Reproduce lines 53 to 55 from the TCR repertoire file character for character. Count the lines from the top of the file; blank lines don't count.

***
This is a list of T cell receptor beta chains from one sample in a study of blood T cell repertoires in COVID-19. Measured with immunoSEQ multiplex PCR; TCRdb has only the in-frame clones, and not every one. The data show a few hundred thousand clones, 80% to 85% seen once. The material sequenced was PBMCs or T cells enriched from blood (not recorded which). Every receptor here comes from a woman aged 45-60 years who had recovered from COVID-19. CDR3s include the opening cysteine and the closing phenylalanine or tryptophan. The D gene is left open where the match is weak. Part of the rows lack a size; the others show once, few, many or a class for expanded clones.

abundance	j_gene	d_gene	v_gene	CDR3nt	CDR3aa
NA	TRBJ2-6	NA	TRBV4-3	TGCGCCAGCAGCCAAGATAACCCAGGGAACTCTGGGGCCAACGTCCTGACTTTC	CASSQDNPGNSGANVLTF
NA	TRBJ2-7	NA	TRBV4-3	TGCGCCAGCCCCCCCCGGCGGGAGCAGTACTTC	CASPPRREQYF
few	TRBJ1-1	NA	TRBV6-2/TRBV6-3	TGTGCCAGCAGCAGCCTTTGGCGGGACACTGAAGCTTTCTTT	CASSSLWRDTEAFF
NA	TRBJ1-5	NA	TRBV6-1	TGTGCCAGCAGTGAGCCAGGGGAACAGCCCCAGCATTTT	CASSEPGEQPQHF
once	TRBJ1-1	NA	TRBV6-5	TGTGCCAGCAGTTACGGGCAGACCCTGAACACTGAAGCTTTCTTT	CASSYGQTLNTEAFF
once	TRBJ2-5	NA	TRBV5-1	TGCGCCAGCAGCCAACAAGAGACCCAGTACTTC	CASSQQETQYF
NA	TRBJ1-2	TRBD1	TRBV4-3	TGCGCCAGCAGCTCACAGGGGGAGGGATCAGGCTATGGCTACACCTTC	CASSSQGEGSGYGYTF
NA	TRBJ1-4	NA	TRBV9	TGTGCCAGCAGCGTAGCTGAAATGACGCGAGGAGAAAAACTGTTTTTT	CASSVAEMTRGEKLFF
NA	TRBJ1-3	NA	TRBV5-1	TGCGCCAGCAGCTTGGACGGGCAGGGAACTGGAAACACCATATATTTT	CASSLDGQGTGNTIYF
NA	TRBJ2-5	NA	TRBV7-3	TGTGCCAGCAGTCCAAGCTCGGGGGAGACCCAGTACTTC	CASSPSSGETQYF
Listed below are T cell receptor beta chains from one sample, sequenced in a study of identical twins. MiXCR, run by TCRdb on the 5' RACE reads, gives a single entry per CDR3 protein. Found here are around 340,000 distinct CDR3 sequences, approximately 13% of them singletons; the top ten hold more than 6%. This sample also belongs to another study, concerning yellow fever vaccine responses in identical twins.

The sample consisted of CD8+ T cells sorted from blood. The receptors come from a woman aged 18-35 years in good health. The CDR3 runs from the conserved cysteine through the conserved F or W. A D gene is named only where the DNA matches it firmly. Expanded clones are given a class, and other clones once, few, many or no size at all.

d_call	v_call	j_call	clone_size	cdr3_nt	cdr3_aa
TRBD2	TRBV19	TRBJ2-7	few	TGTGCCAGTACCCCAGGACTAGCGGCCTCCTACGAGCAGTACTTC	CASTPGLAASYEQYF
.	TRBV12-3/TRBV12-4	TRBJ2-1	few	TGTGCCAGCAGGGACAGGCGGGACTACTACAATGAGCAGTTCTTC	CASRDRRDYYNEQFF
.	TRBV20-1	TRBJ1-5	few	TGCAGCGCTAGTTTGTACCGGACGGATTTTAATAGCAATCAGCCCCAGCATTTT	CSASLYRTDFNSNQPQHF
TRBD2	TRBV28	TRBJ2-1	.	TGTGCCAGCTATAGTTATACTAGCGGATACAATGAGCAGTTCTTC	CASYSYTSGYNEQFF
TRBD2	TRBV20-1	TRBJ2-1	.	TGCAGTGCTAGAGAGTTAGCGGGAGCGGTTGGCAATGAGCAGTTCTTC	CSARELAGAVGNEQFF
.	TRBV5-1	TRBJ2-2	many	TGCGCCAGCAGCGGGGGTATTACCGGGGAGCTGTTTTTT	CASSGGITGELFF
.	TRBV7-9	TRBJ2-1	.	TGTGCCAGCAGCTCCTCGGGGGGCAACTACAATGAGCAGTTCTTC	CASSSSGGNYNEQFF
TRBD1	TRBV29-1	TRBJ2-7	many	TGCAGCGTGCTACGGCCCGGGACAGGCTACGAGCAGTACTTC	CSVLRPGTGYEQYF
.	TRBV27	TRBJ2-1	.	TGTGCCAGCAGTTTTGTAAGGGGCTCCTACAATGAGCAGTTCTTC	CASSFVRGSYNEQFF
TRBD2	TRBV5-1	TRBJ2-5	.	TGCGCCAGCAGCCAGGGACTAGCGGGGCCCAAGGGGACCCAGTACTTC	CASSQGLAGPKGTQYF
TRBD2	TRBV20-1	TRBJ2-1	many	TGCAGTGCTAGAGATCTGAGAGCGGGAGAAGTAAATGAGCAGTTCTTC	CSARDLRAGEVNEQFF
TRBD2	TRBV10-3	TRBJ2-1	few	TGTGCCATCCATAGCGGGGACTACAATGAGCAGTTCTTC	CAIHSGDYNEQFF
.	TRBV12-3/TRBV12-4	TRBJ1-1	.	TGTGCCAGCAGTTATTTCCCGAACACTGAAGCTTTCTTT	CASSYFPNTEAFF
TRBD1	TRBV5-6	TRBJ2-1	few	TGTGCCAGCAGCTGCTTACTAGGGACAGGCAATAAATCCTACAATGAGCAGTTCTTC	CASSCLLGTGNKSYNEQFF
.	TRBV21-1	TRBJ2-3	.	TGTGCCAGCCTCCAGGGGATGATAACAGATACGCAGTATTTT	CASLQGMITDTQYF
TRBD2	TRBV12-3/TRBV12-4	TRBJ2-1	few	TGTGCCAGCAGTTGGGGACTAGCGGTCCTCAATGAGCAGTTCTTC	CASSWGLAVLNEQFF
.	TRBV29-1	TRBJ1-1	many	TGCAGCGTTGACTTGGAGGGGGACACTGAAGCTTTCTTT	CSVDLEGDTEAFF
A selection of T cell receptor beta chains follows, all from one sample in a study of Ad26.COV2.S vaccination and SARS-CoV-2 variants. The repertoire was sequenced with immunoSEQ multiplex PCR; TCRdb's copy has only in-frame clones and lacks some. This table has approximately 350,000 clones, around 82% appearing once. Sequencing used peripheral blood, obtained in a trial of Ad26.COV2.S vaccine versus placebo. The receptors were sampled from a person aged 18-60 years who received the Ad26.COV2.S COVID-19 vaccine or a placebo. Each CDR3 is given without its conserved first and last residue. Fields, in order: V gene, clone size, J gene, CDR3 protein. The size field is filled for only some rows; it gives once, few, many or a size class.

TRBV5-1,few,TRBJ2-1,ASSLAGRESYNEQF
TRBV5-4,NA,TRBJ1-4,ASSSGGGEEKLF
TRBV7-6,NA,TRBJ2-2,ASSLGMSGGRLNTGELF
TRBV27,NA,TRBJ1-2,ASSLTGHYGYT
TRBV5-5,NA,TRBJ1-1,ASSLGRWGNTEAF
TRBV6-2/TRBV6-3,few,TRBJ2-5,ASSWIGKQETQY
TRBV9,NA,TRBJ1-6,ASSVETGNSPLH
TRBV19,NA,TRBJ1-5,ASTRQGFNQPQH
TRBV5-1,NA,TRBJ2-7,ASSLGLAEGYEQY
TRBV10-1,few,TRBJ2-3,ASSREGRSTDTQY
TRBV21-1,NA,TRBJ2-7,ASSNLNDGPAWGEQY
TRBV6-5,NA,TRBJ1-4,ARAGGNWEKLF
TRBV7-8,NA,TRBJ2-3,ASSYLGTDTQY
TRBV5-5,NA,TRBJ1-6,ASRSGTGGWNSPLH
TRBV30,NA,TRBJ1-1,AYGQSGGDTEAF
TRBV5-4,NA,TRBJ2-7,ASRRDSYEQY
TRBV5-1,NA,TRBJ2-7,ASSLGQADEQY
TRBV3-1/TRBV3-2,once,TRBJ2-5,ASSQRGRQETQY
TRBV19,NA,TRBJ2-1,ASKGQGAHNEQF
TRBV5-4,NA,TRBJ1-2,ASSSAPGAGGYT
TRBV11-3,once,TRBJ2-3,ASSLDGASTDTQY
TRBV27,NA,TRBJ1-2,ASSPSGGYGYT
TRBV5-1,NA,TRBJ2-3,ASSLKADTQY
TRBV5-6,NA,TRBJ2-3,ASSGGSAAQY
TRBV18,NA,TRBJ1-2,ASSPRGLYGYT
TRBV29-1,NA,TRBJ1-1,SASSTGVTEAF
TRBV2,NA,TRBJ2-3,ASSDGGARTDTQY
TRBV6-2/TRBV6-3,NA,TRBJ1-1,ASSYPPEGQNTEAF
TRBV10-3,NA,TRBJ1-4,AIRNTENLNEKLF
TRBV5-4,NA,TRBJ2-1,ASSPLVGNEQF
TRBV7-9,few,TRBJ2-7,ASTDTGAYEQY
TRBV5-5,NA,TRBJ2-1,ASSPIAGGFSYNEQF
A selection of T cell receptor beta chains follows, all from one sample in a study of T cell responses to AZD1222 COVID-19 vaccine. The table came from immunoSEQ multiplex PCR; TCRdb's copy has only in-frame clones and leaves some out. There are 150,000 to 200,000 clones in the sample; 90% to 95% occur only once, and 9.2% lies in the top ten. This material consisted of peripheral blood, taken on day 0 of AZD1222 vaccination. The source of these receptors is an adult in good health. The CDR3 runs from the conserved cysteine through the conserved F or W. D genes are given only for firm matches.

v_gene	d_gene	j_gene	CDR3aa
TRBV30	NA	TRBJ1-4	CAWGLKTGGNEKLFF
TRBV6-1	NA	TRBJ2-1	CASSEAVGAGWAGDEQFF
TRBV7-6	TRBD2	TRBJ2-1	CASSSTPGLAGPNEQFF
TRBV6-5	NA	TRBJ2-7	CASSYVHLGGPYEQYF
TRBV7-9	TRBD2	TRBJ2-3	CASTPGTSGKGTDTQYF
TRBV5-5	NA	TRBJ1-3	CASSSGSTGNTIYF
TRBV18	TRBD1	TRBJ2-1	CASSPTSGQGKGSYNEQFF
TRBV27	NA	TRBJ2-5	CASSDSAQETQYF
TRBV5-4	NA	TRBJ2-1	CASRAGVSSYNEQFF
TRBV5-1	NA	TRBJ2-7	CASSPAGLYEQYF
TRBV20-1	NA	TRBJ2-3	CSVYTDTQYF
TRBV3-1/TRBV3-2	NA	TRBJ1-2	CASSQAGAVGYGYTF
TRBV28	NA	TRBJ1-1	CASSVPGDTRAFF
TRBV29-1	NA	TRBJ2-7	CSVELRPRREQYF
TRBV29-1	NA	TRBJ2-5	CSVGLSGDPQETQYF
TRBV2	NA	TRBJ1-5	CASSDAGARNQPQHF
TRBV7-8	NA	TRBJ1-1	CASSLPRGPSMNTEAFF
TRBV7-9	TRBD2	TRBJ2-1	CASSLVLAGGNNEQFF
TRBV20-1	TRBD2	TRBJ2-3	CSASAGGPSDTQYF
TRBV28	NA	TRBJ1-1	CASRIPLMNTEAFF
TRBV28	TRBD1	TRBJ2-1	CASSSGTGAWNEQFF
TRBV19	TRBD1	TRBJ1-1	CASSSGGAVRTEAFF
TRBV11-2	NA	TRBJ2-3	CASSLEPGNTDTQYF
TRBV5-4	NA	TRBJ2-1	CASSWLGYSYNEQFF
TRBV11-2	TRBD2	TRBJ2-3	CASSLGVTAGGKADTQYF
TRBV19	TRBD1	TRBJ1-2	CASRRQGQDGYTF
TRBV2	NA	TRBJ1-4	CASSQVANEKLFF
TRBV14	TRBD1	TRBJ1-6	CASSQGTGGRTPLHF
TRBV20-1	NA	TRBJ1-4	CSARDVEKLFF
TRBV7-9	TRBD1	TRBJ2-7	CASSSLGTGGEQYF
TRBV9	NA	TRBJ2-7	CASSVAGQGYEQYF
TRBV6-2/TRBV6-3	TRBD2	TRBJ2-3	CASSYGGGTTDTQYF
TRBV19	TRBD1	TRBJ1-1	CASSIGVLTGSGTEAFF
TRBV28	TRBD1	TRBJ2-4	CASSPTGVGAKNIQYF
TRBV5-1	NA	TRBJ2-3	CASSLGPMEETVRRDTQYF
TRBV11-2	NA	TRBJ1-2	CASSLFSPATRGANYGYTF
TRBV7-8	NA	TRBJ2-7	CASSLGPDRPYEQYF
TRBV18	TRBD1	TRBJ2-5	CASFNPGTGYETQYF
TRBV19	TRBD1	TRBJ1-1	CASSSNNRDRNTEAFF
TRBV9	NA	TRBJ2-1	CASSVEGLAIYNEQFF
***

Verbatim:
TRBV5-4,NA,TRBJ1-2,ASSSAPGAGGYT
TRBV11-3,once,TRBJ2-3,ASSLDGASTDTQY
TRBV27,NA,TRBJ1-2,ASSPSGGYGYT